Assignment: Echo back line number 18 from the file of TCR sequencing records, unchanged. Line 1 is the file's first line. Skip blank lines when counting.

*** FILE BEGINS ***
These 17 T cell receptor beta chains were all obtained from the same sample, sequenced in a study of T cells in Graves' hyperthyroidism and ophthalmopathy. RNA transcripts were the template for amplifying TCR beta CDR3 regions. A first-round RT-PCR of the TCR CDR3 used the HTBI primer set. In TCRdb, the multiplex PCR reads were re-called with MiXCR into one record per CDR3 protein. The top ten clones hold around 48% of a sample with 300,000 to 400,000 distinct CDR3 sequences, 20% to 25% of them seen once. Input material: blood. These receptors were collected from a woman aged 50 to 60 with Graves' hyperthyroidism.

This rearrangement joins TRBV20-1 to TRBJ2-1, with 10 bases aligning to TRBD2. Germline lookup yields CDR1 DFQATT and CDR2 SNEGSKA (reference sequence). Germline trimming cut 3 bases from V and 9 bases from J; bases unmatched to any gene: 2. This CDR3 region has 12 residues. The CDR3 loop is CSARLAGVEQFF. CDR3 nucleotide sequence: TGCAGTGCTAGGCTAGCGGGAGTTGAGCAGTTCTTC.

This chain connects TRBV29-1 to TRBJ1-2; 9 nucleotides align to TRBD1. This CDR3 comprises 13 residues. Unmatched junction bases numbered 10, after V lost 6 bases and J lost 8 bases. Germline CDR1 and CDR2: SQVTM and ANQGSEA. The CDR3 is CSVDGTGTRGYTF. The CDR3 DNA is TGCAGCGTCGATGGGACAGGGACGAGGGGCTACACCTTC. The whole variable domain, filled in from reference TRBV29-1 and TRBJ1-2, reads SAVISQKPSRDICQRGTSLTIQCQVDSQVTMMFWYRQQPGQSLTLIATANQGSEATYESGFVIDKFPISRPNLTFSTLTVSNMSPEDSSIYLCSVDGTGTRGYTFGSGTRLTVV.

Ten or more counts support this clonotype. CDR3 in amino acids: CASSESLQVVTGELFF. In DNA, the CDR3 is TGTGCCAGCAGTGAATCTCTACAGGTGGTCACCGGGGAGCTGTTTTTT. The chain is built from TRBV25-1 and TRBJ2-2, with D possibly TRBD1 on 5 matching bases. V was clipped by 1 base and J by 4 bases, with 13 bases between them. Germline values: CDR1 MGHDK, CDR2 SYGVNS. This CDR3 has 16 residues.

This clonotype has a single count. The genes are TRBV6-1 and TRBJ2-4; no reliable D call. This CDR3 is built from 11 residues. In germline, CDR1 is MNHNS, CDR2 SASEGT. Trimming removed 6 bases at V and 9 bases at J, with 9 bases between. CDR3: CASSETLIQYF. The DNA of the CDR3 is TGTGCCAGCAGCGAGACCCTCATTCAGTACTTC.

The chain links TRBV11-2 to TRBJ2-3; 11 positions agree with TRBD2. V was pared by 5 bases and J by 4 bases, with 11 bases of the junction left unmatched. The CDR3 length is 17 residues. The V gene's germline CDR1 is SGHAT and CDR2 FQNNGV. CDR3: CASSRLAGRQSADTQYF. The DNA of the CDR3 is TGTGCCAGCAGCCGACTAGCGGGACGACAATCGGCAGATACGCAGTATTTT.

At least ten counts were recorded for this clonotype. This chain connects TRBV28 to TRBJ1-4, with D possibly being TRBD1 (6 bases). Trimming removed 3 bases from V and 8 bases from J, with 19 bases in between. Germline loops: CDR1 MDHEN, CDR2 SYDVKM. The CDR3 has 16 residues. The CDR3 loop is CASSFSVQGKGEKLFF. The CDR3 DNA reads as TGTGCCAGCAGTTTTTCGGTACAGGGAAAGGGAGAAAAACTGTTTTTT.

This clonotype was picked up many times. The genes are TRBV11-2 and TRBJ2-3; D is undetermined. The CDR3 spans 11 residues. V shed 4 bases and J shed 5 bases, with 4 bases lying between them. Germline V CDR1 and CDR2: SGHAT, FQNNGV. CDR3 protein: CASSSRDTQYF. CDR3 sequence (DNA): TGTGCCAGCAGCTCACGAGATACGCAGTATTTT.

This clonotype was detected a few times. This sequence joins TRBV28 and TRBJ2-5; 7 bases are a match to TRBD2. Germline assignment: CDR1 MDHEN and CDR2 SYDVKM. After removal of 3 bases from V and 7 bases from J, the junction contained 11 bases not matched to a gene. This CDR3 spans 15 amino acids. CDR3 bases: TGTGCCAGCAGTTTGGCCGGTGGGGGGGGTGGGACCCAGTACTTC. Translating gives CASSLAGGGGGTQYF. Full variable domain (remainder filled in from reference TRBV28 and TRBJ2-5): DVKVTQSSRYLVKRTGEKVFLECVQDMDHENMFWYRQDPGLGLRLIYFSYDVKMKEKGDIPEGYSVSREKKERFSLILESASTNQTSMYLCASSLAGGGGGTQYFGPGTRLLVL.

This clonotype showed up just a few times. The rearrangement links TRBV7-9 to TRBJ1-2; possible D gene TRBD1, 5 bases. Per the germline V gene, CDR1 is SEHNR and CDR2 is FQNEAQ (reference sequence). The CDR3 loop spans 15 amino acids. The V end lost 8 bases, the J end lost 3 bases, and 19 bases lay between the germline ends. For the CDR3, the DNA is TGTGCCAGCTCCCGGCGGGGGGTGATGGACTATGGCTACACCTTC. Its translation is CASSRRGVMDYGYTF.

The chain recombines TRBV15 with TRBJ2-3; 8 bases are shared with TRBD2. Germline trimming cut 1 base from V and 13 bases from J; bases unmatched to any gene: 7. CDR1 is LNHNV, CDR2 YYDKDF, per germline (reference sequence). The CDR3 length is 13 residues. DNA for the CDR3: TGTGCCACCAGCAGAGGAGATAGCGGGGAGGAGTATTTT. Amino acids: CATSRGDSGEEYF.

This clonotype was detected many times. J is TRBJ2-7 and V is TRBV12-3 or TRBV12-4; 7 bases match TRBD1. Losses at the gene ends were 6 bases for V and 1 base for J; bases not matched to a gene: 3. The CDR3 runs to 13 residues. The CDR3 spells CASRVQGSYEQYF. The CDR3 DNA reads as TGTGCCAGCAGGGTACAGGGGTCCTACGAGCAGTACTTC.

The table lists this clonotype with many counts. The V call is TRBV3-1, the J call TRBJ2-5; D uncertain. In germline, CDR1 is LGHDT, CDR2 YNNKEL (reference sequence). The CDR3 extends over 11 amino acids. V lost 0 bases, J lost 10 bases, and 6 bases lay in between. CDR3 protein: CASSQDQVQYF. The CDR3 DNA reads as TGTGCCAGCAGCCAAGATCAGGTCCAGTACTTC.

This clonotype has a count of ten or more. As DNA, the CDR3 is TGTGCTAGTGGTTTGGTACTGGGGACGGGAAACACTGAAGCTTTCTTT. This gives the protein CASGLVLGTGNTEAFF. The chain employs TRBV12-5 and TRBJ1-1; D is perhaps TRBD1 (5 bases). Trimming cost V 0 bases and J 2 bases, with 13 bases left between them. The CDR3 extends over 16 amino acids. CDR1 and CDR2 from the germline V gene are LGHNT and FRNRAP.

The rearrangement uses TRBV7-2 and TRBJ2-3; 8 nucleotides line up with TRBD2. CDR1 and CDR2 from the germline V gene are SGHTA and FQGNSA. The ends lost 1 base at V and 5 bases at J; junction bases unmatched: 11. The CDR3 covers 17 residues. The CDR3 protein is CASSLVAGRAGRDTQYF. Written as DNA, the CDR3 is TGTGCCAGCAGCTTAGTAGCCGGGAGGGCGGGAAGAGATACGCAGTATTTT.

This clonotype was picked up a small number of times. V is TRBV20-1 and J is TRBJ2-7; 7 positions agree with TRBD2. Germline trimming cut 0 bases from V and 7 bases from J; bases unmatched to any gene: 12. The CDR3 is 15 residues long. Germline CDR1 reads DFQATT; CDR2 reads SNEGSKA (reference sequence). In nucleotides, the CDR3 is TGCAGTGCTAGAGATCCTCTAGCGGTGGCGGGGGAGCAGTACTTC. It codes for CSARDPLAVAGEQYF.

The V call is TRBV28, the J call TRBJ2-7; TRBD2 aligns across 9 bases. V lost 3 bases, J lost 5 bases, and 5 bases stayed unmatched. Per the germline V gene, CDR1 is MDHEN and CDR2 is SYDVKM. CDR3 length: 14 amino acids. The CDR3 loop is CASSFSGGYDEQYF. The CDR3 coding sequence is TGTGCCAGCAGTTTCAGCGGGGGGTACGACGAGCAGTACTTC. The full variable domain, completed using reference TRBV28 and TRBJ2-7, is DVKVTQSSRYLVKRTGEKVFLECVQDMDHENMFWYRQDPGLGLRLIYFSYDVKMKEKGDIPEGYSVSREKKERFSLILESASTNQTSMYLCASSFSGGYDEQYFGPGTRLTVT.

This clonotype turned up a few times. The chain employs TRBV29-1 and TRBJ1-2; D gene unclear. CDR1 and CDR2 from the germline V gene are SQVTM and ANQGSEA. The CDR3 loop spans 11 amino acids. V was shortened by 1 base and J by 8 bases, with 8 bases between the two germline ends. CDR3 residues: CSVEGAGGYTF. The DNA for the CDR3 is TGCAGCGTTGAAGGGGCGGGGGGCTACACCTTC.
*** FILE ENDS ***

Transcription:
This clonotype turned up a few times. The chain employs TRBV29-1 and TRBJ1-2; D gene unclear. CDR1 and CDR2 from the germline V gene are SQVTM and ANQGSEA. The CDR3 loop spans 11 amino acids. V was shortened by 1 base and J by 8 bases, with 8 bases between the two germline ends. CDR3 residues: CSVEGAGGYTF. The DNA for the CDR3 is TGCAGCGTTGAAGGGGCGGGGGGCTACACCTTC.